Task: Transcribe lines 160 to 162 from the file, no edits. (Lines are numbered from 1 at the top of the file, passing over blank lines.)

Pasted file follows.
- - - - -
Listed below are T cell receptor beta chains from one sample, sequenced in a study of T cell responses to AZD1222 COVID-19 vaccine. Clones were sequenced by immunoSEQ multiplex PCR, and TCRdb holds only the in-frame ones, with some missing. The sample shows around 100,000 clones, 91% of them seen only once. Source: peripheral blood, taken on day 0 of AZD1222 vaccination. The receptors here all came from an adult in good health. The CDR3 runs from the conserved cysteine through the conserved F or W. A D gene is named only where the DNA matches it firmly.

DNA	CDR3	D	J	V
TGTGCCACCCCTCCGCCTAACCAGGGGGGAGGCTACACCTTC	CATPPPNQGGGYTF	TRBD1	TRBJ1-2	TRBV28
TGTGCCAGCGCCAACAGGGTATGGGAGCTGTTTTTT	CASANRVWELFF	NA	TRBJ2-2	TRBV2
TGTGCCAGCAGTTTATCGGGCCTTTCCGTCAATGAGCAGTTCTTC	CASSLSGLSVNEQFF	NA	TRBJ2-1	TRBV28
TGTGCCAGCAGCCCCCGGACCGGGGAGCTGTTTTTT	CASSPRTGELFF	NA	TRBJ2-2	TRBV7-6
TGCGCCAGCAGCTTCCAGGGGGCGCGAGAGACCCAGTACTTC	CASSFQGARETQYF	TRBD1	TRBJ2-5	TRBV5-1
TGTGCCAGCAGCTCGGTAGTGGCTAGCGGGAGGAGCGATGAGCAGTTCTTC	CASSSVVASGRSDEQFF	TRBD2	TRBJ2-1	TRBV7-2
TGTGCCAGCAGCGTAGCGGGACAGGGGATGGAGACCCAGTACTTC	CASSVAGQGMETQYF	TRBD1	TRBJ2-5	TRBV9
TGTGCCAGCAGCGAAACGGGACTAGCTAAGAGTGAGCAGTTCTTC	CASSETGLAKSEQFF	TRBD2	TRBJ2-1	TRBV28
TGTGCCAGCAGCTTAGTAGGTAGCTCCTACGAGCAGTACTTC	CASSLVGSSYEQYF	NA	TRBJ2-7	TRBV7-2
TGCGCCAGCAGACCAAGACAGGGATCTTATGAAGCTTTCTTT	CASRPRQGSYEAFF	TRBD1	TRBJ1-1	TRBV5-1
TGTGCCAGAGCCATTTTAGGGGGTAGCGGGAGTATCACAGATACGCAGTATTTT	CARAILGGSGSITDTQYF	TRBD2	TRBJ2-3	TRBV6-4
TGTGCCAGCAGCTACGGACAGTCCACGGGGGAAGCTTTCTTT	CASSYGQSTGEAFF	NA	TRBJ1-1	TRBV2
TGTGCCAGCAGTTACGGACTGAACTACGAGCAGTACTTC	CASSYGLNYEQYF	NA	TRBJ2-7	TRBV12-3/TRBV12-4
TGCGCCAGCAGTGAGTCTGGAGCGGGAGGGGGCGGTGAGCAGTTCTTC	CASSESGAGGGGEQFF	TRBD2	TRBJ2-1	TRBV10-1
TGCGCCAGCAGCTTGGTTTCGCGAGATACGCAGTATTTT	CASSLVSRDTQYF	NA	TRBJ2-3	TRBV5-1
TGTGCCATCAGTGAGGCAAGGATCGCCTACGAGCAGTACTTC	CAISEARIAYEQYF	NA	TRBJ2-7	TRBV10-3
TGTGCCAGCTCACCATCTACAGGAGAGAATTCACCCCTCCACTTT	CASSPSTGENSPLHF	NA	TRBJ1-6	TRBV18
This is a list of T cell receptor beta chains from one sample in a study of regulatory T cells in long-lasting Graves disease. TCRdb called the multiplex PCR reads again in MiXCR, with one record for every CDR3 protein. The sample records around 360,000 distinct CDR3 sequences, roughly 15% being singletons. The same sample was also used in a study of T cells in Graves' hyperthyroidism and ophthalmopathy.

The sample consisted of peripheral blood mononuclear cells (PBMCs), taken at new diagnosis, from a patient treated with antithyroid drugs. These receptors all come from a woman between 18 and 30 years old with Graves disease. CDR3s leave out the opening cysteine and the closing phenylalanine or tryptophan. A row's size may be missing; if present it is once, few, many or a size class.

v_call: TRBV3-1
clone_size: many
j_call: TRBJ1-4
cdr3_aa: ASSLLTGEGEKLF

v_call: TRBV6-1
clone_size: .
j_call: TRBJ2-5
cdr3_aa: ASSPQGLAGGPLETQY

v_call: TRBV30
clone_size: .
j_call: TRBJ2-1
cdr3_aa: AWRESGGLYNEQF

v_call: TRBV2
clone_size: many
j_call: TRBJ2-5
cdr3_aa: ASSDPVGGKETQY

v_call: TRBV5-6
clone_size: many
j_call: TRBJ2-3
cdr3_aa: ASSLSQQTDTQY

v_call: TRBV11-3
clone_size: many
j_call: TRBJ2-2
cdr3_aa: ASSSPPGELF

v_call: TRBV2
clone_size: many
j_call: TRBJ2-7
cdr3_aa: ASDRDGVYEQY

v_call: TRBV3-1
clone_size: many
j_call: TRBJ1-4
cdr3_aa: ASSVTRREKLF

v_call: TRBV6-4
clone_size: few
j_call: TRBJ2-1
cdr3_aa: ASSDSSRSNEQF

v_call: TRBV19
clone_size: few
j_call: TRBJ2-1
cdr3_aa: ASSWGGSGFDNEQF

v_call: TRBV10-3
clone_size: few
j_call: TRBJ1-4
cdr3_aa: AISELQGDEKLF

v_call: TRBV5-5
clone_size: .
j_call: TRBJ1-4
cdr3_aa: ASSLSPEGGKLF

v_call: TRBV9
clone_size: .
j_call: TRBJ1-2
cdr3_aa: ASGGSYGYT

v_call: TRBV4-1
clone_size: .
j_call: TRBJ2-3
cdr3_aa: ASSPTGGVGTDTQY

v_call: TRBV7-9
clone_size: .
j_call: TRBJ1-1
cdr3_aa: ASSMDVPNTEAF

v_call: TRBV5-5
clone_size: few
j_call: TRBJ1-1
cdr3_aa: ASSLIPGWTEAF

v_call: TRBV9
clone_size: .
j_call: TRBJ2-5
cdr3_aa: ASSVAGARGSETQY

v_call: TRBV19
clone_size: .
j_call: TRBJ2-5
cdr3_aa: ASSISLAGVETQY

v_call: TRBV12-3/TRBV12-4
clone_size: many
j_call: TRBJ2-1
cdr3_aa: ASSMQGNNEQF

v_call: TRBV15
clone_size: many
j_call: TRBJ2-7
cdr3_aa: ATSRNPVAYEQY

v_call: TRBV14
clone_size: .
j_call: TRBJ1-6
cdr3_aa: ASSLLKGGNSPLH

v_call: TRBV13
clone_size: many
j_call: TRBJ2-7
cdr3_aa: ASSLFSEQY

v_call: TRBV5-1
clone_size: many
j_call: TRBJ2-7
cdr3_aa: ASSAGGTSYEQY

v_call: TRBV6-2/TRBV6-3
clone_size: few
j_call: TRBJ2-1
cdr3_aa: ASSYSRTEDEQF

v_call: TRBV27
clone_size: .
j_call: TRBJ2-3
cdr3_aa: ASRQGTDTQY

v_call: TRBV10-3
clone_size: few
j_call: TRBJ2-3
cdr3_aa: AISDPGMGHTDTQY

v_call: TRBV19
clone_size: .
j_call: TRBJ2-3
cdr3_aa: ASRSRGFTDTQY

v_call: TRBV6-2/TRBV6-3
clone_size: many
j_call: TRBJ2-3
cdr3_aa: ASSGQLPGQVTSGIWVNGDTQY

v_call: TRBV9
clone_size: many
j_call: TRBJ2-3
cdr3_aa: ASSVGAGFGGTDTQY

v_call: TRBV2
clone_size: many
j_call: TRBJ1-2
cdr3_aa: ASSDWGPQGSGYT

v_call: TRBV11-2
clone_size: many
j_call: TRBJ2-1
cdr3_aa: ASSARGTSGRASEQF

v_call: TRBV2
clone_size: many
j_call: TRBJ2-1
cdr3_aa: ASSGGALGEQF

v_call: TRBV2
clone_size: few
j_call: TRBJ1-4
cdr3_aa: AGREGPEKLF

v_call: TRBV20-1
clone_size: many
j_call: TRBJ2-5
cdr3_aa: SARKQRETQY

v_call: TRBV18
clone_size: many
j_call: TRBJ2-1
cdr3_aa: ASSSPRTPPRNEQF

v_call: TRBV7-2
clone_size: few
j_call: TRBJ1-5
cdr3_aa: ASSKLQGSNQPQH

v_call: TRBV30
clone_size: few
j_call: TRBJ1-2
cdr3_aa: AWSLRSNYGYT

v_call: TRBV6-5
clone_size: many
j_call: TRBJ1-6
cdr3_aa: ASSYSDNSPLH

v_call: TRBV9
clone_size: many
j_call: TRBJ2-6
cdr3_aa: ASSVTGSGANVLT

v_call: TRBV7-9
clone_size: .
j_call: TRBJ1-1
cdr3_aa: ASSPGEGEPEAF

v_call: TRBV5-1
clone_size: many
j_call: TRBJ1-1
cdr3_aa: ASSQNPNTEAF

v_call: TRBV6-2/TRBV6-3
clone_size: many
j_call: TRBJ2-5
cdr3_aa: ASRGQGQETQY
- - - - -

j_call: TRBJ2-1
cdr3_aa: ASSSPRTPPRNEQF

v_call: TRBV7-2